Links 9/23/10

Still in catch up mode….

Baby snow leopard filmed in wild mountains of Bhutan BBC (hat tip reader John Moore) Cool footage

Stuxnet malware is ‘weapon’ out to destroy … Iran’s Bushehr nuclear plant? Christian Science Monitor (hat tip Crocodile Chuck and John D)

“We Should Have Gone Swedish . . .” Barry Ritholtz (hat tip reader Swedish Lex)

Long-Sought Viking Settlement Found Science

KFC pays college women for ad space on buns USA Today (hat tip reader John D)

“The Giant Elephant in The Room” Larry Doyle

GENOCIDE WIPED OUT NATIVE AMERICAN POPULATION Discovery (hat tip reader John M). Huh? This is hardly new. They’ve been talking about this for the Anasazi in Chaco Canyon in New Mexico for at least 15 years.

Recession over? Don’t try telling that to advisers Investment News

Wealthy benefit most from tax subsidies: study Reuters (hat tip reader John M). This should be dog bites man but a lot of people don’t recognize this fact.

No. There’s No LIfe at MERS Stop Foreclosure Fraud. A good overview piece on MERS.

Oops! No mortgage and still foreclosed on Calculated Risk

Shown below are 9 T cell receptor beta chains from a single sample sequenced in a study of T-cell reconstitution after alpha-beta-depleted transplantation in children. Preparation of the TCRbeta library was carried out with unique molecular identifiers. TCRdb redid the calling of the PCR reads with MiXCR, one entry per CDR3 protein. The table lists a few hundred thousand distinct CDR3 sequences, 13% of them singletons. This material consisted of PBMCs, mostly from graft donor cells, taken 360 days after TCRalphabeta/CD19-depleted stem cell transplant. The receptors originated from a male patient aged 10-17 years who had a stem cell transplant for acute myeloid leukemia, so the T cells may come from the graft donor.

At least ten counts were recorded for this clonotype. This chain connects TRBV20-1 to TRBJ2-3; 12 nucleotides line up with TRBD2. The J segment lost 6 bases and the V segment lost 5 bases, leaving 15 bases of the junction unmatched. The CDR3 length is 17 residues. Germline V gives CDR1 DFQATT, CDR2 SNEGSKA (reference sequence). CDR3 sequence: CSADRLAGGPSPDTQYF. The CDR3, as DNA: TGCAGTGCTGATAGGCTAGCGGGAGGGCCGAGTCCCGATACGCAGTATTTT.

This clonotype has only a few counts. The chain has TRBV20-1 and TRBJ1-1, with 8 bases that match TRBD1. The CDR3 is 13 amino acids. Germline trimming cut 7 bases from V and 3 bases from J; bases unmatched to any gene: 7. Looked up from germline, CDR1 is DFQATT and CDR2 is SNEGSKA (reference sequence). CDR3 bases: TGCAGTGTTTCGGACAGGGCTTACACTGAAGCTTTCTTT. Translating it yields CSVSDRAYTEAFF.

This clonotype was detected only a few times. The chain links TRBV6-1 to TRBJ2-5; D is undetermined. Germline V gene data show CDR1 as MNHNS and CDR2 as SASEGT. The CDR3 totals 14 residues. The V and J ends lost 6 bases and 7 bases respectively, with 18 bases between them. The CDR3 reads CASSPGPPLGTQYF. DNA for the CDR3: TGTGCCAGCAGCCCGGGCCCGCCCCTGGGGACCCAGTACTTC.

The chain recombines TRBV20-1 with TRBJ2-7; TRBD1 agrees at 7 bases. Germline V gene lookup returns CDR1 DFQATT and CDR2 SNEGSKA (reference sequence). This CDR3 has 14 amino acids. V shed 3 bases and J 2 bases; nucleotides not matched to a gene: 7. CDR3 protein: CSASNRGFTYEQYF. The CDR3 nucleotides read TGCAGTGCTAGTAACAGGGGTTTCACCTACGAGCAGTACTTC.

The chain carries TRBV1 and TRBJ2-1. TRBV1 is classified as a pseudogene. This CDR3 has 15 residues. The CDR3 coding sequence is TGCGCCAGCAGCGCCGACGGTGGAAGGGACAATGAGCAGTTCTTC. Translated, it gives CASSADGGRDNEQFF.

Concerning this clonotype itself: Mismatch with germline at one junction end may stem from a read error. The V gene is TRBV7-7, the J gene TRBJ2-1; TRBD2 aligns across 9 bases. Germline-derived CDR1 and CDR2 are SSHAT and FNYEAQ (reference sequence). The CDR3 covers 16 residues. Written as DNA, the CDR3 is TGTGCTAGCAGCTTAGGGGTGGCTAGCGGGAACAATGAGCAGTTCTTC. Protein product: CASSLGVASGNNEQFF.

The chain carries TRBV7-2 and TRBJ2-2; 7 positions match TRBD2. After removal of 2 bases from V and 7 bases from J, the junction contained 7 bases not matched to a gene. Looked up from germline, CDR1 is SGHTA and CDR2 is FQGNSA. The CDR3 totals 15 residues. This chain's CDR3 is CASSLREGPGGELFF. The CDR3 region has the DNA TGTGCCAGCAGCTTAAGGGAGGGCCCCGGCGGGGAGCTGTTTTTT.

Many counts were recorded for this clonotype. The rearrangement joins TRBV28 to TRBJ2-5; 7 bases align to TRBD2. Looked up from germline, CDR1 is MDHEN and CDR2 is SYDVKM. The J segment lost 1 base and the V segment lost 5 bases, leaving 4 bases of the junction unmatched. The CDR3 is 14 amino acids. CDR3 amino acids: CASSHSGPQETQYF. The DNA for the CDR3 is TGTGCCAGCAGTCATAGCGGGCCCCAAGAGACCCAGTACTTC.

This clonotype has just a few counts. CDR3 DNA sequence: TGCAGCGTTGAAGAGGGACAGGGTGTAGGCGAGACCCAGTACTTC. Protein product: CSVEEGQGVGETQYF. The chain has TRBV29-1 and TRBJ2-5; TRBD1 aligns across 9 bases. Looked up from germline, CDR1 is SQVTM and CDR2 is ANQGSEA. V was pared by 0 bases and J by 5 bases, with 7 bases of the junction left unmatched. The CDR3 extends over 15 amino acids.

Why We Don’t Need to Pay Down the National Debt James Galbraith, Atlantic

Antidote du jour:

Picture 7

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  1. dearieme

    Your plat du jour, Yves, makes me realise that I’ve often sipped Mock Turtle Soup, but never the real thing.

  2. Bas

    RE Gailbraith on not paying down public debt: didn’t Rogoff and Reinhard recently find a strong correlation between public debt levels above 90% of GDP and weaker growth?

    Sure, paying off too much of it too quickly will harm private investment, but that will not become a problem anytime soon for any developed country.

    Remarkably poor reasoning from JKG

    1. Jim Haygood

      Galbraith: ‘Just for instance, CBO assumes that short-term interest rates, now near zero, will rise to 5 percent while inflation stays at 2 percent; this is a big factor in their forecast. But why would a rational Federal Reserve do any such thing?’

      AH HA HA HAH … space cadet Galbraith thinks the Federal Reserve can just dial the interest rate to any level they choose, forever.